An archive photo
MINSK, 24 September (BelTA) – The policy of sanctions towards Belarus’ potash industry can lead, among other things, to poorer yields and higher food prices around the world, Belarus’ Minister of Foreign Affairs Vladimir Makei said addressing the UN Food Systems Summit in New York, BelTA has learned.
The foreign minister emphasized that Belarus has always made a significant contribution to ensuring global food security. The country exports agricultural products and foodstuffs to more than 100 countries worldwide.
“However, the thoughtless sanctions imposed by Western countries on Belarus threaten global food security. Against the backdrop of the coronavirus pandemic, these sanctions hold back global development and hamper the fight against hunger around the world. Belarusian potash fertilizers account for 20% of the global market; thus, the withdrawal of these fertilizers from the market will lead to a significant drop in agricultural yields. The shortage of potash fertilizers in the world will certainly push fertilizer prices up, which will result in food price hikes. The non-admission of Belarusian potash fertilizers to the European market will also negatively affect the EU agricultural sector,” Vladimir Makei said.
In the spirit of the Declaration of the World Summit on Food Security, Belarus calls for dropping sanctions, as they run afoul of international commitments, including commitments as part of the United Nations Agenda 2030 for Sustainable Development, and are inconsistent with the provisions of the UN Charter and the UN General Assembly resolutions on unilateral coercive measures. “With almost two billion people in the world undernourished, it is unacceptable to use food and linking chains as an instrument of political pressure and economic blackmail,” the Belarusian foreign minister stressed.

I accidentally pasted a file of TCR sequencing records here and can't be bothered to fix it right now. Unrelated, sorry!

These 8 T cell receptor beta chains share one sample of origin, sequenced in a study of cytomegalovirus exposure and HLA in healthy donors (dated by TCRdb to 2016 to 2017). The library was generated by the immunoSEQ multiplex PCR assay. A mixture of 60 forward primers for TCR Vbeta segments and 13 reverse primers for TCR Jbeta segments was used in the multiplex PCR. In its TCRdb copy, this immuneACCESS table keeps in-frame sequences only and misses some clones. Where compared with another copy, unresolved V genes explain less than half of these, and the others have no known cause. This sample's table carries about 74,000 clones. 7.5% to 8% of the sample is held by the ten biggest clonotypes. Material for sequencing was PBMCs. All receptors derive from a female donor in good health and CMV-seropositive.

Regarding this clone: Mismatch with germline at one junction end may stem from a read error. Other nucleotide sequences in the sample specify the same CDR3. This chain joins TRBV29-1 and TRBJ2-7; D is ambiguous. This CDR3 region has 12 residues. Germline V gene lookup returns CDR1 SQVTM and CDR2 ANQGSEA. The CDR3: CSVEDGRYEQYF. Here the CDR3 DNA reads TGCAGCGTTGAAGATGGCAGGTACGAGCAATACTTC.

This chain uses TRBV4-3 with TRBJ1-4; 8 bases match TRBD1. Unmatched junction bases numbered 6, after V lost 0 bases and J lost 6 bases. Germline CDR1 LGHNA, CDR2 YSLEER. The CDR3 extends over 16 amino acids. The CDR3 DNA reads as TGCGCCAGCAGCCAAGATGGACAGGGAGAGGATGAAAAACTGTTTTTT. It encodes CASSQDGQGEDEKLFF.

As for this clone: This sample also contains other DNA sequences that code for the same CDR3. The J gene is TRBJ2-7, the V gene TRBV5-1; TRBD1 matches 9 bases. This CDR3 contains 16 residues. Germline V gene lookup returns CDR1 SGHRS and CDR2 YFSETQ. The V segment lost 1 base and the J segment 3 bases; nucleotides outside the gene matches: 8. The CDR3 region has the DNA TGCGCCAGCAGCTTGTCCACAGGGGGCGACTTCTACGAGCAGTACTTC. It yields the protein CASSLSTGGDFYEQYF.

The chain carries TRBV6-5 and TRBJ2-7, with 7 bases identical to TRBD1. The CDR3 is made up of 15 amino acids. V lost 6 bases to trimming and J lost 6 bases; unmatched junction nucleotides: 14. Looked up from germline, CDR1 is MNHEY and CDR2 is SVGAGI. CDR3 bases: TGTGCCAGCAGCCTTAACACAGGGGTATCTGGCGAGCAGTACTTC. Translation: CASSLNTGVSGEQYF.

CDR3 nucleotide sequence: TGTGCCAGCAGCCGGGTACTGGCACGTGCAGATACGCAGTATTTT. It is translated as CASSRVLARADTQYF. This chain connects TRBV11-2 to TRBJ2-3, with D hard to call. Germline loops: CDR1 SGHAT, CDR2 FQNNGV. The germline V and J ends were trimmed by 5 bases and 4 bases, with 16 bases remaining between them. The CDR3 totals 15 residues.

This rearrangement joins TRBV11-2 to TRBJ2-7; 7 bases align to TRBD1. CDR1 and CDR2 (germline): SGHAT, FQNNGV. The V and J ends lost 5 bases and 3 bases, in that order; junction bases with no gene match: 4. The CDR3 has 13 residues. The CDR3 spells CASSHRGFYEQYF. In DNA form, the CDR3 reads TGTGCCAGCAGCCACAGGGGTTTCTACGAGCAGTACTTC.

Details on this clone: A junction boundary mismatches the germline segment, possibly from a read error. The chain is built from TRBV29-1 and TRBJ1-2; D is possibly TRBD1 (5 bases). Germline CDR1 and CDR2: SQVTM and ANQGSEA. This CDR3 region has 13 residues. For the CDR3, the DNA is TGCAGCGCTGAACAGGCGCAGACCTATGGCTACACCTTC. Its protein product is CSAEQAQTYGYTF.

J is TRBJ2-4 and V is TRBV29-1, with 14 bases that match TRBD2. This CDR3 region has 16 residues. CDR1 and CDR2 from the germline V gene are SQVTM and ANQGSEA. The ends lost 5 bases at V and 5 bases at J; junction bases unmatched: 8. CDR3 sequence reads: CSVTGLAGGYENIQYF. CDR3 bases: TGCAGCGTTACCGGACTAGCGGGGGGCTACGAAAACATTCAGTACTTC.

Vladimir Makei noted that in order to implement the United Nations Agenda 2030 for Sustainable Development it is vitally important to ensure food security, eliminate hunger, promote sustainable development of agriculture and increase its production capacity.
“The COVID-19 pandemic and the resulting economic downturn have exacerbated hunger, including in middle-income countries. Dormant conflicts in various parts of the world and the disastrous aftermath of the climate change are aggravating the food crisis and increasing the vulnerability of national food systems, which undermines efforts to achieve one of the main priorities of the Sustainable Development Goals,” Vladimir Makei said.
According to the minister, Belarus fully ensures national food security. The country is ranked 23rd in the world in the Global Food Security Index.
Vladimir Makei went on saying that Belarus adopted the State Agribusiness Program for 2021-2025 that provides for promotion of environmentally friendly agriculture, with a focus on organic farming. In 2018 Belarus adopted a law on the production and processing of organic products; agencies responsible for certification of organic products and manufacturing processes were set up. “This ensures adequate nutrition and a healthy lifestyle of the country’s population,” he said.
The minister confirmed that despite the existing challenges and risks, Belarus intends to uphold national achievements under the Sustainable Development Goals program in terms of eliminating hunger and to fulfill the Sustainable Development Agenda in time.